Krzysztof Kieslowski is best known for his lush, plush art-house Three Colors trilogy, a celebration of grand emotions from beautiful people, but the The Dekalog (1989), an ambitions ten-part project made for Polish TV, is arguably his masterwork: a delicate, intimate epic of tragedy and triumph among the emotionally battered proletariat of a dreary brutalist apartment complex in Warsaw. The ten stories inspired by the Ten Commandments and loosely connected by place and time are not Sunday School fables illustrating simplistic moral lessons—the connections to the individual Commandments are not always obvious—but powerful, profound stories of love and loss, faith and fear. Each hour long drama, which Kieslowski wrote with Krzysztof Piesiewicz, stands on its own as a fully conceived film
The three colors are blue, white and red. They are the colors of the French flag, of course, and they are appropriated by director Krzysztof Kieslowski along with the themes of the motto they more or less represent: liberty, equality, fraternity. But the films Blue (1993), White (1993) and Red (1994) are not hymns to patriotism or national identity and the Polish Kieslowski hasn’t any predisposition to making a statement at France. It’s better to think of this trilogy in similar terms as his The Decalogue, ten short films in which he reflects upon the Ten Commandments in terms more suggestive than literal. They are about morality in terms of life in Poland in 1989 and it is that vast collage of life experience in that time and place that is so powerful.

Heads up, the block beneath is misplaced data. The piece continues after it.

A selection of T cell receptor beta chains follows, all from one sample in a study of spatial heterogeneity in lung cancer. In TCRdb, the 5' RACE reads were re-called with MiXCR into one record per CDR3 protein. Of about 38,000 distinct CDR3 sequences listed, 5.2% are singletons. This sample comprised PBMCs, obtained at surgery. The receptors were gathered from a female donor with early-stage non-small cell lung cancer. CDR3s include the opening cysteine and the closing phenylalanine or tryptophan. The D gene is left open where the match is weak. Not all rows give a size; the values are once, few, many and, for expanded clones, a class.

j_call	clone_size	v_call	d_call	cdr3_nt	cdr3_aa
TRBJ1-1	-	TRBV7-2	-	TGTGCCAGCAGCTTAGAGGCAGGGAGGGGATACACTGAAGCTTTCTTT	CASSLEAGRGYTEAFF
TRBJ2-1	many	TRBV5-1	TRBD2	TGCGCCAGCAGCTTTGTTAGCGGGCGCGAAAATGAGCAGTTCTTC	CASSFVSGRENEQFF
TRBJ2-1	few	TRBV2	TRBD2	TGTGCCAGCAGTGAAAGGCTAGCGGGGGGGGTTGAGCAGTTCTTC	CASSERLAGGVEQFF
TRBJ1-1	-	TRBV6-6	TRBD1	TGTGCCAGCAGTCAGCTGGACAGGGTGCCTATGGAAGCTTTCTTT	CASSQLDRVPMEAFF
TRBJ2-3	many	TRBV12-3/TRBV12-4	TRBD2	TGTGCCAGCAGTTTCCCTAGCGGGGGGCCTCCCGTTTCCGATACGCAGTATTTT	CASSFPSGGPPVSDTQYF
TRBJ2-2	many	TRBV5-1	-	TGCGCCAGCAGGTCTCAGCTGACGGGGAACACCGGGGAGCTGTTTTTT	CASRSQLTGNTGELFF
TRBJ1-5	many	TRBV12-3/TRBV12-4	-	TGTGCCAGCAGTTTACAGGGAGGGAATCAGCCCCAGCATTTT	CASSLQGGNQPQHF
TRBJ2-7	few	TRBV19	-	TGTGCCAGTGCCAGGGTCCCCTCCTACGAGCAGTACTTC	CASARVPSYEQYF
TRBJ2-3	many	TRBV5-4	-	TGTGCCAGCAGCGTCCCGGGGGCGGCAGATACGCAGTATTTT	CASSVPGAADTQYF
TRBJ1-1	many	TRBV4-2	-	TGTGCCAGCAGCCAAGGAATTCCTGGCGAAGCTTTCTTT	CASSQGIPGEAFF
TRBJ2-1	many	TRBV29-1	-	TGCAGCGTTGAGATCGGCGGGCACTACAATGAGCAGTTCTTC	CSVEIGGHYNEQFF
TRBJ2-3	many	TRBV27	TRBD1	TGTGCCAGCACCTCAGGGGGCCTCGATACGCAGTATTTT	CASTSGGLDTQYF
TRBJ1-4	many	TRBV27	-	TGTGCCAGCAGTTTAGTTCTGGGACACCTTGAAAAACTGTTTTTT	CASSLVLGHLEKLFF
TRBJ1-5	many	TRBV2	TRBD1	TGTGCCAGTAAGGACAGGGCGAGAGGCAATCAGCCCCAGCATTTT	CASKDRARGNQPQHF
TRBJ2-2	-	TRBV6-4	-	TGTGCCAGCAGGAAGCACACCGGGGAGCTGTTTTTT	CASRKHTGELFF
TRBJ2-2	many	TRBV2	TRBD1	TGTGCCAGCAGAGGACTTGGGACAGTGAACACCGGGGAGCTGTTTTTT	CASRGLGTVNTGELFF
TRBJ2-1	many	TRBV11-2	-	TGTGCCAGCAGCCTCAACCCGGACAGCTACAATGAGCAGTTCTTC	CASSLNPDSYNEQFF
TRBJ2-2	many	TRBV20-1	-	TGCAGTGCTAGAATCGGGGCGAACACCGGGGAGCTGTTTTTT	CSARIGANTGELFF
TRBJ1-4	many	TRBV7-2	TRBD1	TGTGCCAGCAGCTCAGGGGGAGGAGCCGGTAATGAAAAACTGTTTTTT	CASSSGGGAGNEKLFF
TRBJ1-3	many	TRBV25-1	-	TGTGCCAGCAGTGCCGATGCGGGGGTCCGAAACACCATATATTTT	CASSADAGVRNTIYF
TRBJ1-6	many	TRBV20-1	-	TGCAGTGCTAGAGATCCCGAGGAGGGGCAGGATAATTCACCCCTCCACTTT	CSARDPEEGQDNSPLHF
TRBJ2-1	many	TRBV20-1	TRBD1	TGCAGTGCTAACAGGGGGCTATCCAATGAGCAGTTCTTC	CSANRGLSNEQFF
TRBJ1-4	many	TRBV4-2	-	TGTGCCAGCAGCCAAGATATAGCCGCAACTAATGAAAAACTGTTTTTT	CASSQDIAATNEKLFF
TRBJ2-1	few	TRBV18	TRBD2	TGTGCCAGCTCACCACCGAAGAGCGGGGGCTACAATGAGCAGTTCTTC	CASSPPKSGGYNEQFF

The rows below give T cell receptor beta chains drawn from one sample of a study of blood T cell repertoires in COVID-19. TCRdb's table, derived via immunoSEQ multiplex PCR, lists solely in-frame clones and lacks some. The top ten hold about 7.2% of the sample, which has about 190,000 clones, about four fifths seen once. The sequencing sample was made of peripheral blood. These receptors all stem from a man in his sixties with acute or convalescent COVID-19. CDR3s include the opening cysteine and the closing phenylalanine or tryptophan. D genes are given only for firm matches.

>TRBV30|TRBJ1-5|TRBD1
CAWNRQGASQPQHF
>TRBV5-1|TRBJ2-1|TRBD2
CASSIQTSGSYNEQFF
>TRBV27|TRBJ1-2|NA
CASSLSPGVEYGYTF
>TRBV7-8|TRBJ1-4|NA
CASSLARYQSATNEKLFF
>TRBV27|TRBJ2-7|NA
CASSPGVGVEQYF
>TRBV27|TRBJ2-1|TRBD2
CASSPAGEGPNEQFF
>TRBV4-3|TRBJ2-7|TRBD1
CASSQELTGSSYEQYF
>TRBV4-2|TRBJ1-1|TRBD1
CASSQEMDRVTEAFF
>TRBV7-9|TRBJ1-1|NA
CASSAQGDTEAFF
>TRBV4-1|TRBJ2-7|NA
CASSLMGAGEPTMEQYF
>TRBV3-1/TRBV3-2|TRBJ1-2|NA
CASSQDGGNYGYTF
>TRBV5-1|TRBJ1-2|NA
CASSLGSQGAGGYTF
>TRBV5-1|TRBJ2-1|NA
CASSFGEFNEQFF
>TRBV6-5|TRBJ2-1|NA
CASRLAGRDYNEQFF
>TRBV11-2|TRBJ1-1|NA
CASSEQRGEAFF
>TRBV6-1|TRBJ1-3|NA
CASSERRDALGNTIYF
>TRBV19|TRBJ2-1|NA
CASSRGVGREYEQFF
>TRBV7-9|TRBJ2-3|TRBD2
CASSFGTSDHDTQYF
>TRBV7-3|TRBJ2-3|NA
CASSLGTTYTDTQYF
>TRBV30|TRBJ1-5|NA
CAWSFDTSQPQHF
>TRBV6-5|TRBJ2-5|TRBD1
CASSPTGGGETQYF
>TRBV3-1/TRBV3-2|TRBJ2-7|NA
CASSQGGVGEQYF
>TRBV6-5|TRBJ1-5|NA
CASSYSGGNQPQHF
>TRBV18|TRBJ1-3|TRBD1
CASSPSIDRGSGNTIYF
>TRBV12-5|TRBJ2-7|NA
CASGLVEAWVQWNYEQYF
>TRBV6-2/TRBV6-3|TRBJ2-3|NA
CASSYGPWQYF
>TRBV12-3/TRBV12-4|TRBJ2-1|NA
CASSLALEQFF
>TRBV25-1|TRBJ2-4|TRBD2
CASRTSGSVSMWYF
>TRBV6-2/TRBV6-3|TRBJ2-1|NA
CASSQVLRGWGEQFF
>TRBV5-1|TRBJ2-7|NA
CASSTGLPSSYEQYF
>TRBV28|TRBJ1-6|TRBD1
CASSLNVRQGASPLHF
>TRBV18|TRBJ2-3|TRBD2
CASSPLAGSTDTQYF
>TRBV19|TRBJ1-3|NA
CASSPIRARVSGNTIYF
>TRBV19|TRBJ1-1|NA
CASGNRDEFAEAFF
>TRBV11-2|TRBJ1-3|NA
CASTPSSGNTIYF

After Kieslowski completed The Decalogue, the Berlin Wall fell, Perestroika was introduced in the Soviet Union and communism collapsed in Eastern Europe. The Three Colors trilogy may begin in France but it reaches beyond national borders to Poland and Switzerland to become in part a portrait of the new Europe. And, I would say, a rumination on the mysteries behind the faces of his beautiful leading ladies: Juliette Binoche, Julie Delpy and Irene Jacob.
Binoche stars in Blue as Julie Vignon, the sole survivor of a car wreck that kills her husband, a revered composer, and their young daughter. Initially bereft to the point of suicide, she’s unable to swallow the pills. It’s more a matter of gag reflex than second thoughts but she embraces the reflex as a way to deal with her grief: she simply rejects all emotional connection to her past and her present life, dropping out of contact with everyone she knew and systematically destroying all extant traces of her husband’s unfinished composition, which we learn she was intimately and creatively involved with. (The title of the composition, “Concerto for the Unification of Europe,” suggests the scope of Kieslowski’s trilogy while commenting on Julie’s aggressive isolation.)